I was almost blind. The comments from people transitioned throughout my struggle. In the beginning of my ‘lifestyle change’, I was told that I “looked great”. Which made me dig deeper into the obsession. Then, the comments turned into me looking “too skinny”. For someone struggling with a food/exercise disorder, that comment oddly makes them want to keep going. And it wasn’t until my gynecologist told me that I was way underweight (I am 5’ 7” and got down to 107 pounds), and listed the risks associated with this, that I realized there was a problem. It was like I’d been pulled out of a vortex that I’d been spinning in for almost a year.
Photo by Bryan Angelo.
How I overcame orthorexia
The daily struggle was exhausting. All I wanted was to eat food and exercise like a normal person. I wanted to enjoy my favorite foods without feeling guilty or feeling like I needed to go burn it off later. I wanted to be able to eat without counting my food. I was tired of hating the way I looked. I was tired of being tired.
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Find a role model
For me, my role model was my mom. I’ve always looked up to her for her dedication to staying active (without it being obsessive). If she wants to have a slice of cake, she will have herself a slice of cake. She’s never owned a scale, and has always judged her weight on ‘how her clothes fit’. She just goes with the flow, and has always set a perfect example for my sister and I on loving yourself, loving your body and doing what feels right for you. I strived to be like her, and always will. (And to my dad, who is probably reading this – of course I have always and will always look up to you, too.)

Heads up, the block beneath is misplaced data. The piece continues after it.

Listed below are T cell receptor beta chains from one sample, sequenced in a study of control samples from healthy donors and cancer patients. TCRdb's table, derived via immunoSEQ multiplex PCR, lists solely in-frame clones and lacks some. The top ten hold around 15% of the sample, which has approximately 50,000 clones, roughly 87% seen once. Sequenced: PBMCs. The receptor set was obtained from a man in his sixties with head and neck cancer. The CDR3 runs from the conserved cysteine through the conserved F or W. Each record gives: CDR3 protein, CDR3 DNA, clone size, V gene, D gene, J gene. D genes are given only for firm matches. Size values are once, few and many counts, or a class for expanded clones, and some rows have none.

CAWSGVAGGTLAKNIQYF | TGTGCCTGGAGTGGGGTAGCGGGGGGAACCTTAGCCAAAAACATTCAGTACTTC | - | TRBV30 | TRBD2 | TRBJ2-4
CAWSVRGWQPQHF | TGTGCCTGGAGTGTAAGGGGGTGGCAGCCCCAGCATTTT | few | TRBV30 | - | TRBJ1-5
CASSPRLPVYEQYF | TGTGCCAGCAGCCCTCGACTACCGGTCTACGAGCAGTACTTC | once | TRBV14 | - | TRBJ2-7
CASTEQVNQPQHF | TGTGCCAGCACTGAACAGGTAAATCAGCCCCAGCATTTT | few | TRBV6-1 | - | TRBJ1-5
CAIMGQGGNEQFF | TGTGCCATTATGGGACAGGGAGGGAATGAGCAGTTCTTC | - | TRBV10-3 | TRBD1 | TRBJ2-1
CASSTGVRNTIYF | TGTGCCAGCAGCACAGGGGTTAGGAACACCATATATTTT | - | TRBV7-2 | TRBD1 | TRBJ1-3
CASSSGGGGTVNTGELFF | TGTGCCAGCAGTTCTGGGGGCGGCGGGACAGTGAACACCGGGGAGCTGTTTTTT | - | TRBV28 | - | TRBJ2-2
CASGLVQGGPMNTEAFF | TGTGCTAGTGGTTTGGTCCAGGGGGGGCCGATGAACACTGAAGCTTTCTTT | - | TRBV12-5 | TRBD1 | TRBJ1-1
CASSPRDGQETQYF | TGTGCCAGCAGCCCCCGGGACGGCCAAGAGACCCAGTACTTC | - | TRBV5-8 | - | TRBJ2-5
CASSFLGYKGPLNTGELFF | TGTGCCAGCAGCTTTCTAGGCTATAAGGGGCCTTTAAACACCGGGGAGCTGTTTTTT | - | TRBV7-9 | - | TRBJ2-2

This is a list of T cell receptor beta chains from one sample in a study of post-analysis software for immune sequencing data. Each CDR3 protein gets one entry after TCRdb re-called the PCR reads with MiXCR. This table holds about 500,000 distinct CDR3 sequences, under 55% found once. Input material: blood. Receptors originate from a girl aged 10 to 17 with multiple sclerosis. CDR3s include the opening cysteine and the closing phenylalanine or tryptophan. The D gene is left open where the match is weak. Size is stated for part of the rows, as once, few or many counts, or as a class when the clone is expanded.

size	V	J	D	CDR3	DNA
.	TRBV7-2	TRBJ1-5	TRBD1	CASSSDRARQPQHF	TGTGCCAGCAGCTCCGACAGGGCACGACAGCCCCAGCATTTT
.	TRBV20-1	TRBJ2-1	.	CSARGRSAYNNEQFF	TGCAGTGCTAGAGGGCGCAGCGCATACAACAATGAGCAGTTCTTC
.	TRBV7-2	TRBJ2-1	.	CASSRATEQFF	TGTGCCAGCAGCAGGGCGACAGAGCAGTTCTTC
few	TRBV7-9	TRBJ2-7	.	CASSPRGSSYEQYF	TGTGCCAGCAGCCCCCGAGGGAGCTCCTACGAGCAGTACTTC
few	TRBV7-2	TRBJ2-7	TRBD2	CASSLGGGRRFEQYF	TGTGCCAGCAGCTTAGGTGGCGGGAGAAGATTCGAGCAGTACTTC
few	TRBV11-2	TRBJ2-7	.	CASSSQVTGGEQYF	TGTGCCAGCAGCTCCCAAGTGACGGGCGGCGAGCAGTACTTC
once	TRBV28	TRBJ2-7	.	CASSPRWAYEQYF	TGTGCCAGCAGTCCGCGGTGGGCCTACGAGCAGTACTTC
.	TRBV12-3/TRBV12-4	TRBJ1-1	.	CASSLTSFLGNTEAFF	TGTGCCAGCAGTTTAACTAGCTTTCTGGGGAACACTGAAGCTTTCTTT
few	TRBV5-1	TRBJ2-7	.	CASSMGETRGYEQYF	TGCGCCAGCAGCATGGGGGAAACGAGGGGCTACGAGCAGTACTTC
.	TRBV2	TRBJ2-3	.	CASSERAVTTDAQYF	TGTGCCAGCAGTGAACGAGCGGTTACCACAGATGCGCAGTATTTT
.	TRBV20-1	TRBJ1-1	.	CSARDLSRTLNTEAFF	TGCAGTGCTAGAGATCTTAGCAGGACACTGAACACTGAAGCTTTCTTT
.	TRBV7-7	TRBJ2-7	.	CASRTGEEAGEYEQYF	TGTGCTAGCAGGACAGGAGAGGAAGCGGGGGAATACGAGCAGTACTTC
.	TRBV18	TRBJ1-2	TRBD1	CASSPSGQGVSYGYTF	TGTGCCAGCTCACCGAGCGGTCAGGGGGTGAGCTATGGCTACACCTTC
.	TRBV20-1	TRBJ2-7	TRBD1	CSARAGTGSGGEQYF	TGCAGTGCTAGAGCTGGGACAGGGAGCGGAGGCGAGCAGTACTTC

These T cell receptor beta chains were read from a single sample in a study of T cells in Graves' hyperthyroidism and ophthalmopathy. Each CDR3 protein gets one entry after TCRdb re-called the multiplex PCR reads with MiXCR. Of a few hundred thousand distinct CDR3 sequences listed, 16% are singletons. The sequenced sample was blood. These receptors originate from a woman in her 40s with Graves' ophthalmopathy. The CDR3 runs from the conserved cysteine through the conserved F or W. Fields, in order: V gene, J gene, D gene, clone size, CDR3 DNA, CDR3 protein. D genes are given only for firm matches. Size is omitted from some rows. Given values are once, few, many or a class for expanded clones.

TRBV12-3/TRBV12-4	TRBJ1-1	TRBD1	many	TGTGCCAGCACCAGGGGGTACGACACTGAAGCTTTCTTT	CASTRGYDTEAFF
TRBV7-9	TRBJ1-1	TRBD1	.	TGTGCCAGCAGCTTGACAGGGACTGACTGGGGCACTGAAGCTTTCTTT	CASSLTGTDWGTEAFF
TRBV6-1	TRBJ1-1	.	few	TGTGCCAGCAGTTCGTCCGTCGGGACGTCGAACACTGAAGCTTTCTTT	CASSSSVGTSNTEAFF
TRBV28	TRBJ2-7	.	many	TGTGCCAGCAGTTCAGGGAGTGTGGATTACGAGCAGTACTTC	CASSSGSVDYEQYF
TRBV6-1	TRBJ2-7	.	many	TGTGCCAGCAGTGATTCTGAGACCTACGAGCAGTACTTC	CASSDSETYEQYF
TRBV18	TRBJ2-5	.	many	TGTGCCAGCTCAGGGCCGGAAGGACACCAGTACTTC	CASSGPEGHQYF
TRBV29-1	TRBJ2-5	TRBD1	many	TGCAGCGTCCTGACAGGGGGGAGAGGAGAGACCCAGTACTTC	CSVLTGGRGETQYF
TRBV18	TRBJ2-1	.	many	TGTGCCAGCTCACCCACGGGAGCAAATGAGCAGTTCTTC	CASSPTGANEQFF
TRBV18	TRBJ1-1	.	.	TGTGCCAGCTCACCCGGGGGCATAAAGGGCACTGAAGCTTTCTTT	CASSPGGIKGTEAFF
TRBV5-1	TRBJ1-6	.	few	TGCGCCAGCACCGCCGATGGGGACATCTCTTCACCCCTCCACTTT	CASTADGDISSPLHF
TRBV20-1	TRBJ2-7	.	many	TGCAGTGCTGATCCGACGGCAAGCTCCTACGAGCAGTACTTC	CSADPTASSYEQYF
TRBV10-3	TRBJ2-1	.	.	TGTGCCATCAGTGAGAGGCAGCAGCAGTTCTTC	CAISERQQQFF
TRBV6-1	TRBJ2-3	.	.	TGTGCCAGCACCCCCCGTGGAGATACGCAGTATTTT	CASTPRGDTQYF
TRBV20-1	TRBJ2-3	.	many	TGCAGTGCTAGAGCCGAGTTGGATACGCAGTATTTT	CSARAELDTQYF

Delete all tracking applications
Were you using MyFitnessPal? Delete it. Were you tracking calories for your workouts with a heart rate monitor? Stop. Do you have a scale in your bathroom? Give it away. With orthorexia, it’s almost as if you are addicted to numbers and making sure your numbers fit within a threshold you’ve set for yourself. An irrational one. Get rid of anything that is enabling you and preventing you from having a care-free relationship with food and exercise. Go for a run, without a watch or a heart rate monitor, and see how amazing it feels to just… run.
Eat with friends
With any lifestyle change, it takes baby steps. Some ways you can start to push yourself into the normalcy of a healthy relationship with food is to eat with friends. Go enjoy yourself with a night out with friends. Invite friends over for dinner, ask them what they like, and cook for them.
Don’t put pressure on yourself
This process will not be overnight, so just preface your journey with that. Be ready for it to take time. It’s a marathon, not a sprint, and it’s worthy one at that. If a week passes and you’re still feeling frazzled, remind yourself that that is normal. It will happen, you will overcome this battle, let your body and mind take the time it needs.
Get some rest
It helps to experiment with taking some time off of exercise to remind yourself that you will not gain 50 pounds after one week off of your fitness routine. With this you can also start with baby steps: take the weekend off from the gym. Come back on Monday, refreshed and ready to exercise because you want to and because it makes you happy, not because you have to.
The purpose of me sharing this story was to show you what I went through, and why I started my blog. To hopefully relate to anyone who is going through the same thing or something similar. And to show those who are, that it is possible to overcome, and it is so worth the journey. Food is one of life’s greatest, simplest pleasures that should be enjoyed, without guilt. Exercise is something important to living a healthy life, yes, but it should be done because it is something you enjoy, not something you have to do to compensate.
So, if you take one thing away from this post, I hope it is that life should be… enjoyed.